Classical Music

Lately, I’ve been feeling the need to expand my music collection to include classical music, but I don’t really know where to start since I am hardly an aficianado when it comes to this genre. I generally know which composers I really like (Debussy, Chopin, Mozart). The problem is choosing from among the zillions of different performances of [insert your favorite composer here]. I really don’t know quality when it comes to buying classical.

So, I am selfishly asking a little help from anyone here who knows his or her way around classical music recordings. Do I buy based on the performer rather than the composer – for example, if I like Bach, how much difference does getting a Bach CD with Glenn Gould make? I’m sure there’s tons of Bach recordings out there – how do I tell what’s quality without having to do a ton of research? Or do I have to do a ton of research?

I guess the another factor with classical music recordings may be the production value of the recording. I dunno. Please help me out! I am especially interested in Debussy and Chopin simply because my piano teacher made me play a lot of that on the piano growing up. Thanks!


8 thoughts on “Classical Music

  1. Dallin,

    I listened to a great deal of classical music when I was a kid. (I know, weird; my interests in pop and rock and everything else came later.) There are some fine, broad collections out there which are helpful to a beginner: Sony Classical, a successor to the CBS Masterworks which I grew up on, has an Essential Classics series which is very good.

    I would discourage you from getting to particular about recordings at first. I mean, read reviews; if a particular recording is notoriously bad, the word will get around. But I think’s it’s important to familiarize yourself with the basic pieces and styles first. You obviously like a lot of clean, formalistic, classical and romantic piano pieces. You can’t go wrong with the Philadelphia Orchestra’s (with Eugene Ormandy as conductor) recordings of Debussy’s “Clair de Lune” and “Reverie,” featuring the work of Philippe Entremont on the piano. They also produced very good recordings of Chopin’s “Minute Waltz in D-Flat Major,” “Fantaisie-Impromptu,” “Polonaise,” and “Nocturne in E-Flat Major.” As for Mozart, actually I have to say that I think the Amadeus soundtrack is a great introduction. You may also want to check out some Liszt (like his concertos for piano and orchestra), Haydn (his sonatas for piano), and Schubert (his piano trios).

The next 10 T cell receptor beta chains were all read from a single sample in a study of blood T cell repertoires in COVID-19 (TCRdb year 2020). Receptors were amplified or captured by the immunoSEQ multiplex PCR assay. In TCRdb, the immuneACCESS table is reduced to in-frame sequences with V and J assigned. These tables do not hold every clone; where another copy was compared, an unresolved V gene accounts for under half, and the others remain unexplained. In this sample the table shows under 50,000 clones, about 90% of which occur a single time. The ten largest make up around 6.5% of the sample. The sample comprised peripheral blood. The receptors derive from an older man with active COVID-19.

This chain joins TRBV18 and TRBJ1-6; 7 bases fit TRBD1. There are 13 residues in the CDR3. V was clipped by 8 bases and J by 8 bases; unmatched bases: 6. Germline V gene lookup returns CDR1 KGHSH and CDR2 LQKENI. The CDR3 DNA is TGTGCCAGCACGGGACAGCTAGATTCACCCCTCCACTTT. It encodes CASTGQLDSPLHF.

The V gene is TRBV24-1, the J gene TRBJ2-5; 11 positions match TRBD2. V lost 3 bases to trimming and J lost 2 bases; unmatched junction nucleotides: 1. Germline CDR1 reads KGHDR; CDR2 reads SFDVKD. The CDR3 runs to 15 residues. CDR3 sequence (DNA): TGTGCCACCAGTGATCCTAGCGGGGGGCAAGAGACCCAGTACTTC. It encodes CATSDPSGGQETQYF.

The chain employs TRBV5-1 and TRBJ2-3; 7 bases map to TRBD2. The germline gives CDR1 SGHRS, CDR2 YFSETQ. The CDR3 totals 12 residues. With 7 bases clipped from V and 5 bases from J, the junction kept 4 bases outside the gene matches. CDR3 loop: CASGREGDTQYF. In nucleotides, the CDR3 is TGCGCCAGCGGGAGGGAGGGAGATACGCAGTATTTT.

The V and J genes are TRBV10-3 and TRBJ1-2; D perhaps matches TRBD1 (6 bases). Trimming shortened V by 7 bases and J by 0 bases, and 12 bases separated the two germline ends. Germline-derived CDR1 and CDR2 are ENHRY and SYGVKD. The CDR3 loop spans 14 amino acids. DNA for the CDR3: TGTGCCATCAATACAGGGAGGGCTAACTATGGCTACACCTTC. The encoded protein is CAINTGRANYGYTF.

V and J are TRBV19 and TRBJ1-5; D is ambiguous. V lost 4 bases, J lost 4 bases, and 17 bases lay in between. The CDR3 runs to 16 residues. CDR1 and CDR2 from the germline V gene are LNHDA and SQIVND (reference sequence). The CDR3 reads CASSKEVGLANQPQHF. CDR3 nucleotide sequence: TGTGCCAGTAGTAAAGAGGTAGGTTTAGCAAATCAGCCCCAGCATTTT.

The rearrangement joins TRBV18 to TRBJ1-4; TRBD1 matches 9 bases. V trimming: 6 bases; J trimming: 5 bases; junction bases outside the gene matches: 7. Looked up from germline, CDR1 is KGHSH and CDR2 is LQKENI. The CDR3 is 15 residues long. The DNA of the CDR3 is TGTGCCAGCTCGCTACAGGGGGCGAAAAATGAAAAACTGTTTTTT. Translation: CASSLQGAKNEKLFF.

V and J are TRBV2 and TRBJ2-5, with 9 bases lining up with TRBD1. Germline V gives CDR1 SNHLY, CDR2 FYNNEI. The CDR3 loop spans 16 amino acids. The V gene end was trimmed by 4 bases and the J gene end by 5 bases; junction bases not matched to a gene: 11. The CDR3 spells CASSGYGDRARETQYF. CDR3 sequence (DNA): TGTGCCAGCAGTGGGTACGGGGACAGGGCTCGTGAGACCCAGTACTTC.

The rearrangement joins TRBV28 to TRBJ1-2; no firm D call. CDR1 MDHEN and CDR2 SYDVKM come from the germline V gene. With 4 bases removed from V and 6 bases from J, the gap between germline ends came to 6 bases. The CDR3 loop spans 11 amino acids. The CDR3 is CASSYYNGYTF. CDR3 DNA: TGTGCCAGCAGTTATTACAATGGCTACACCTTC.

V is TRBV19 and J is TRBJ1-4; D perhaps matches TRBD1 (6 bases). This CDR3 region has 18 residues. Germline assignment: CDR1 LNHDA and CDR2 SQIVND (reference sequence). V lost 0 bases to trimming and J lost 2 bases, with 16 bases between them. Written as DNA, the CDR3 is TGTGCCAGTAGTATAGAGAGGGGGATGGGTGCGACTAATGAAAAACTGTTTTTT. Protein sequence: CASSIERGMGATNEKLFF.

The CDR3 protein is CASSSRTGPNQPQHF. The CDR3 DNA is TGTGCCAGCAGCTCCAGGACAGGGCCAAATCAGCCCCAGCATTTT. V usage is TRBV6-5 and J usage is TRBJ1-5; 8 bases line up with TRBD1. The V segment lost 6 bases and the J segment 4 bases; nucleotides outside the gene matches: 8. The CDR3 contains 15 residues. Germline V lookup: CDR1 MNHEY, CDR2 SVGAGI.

Most classical music resists truly idiosyncratic interpretations; it’s so singular a creation as pop. Still, when you do run across a real character–like Gould–it’ll definitely influence your appreciation of the piece as a whole. That’s not a warning to stay away from such–I own both the Pablo Casals and the Yo-yo Ma interpretations of Bach’s cello suites, for example–but it’s something to keep in mind.

    Finally, don’t feel like a lack of familiarity with the canon means you shouldn’t dabble in experimental stuff. Without them, classical music would be dead. The Brodsky Quartet recorded an excellent album with Elvis Costello back in the 90s that’s worth checking out. And folk star Edgar Meyer has recorded Bach’s cello suites on a big old double bass. So keep your eye out for that sort of stuff as well.

  2. When I decided to improve my classical knowledge and collection, I bought something like this. It’s a UK CD that you can’t get over here unfortunately, (although Amazon UK will ship it for a price!)but as a compilation (voted by radio listeners) it was a good intro, to classical stuff I wasn’t familiar with.

    As for specifics, I don’t really listen to Debussy or Chopin, but I do think there is a difference between recordings. Choose a performer/orchestra you’re familiar with or who has been recommended. For example, if I was buying cello oriented stuff, I would choose something with either Julian Lloyd Webber or Yo Yo Ma as the cellist.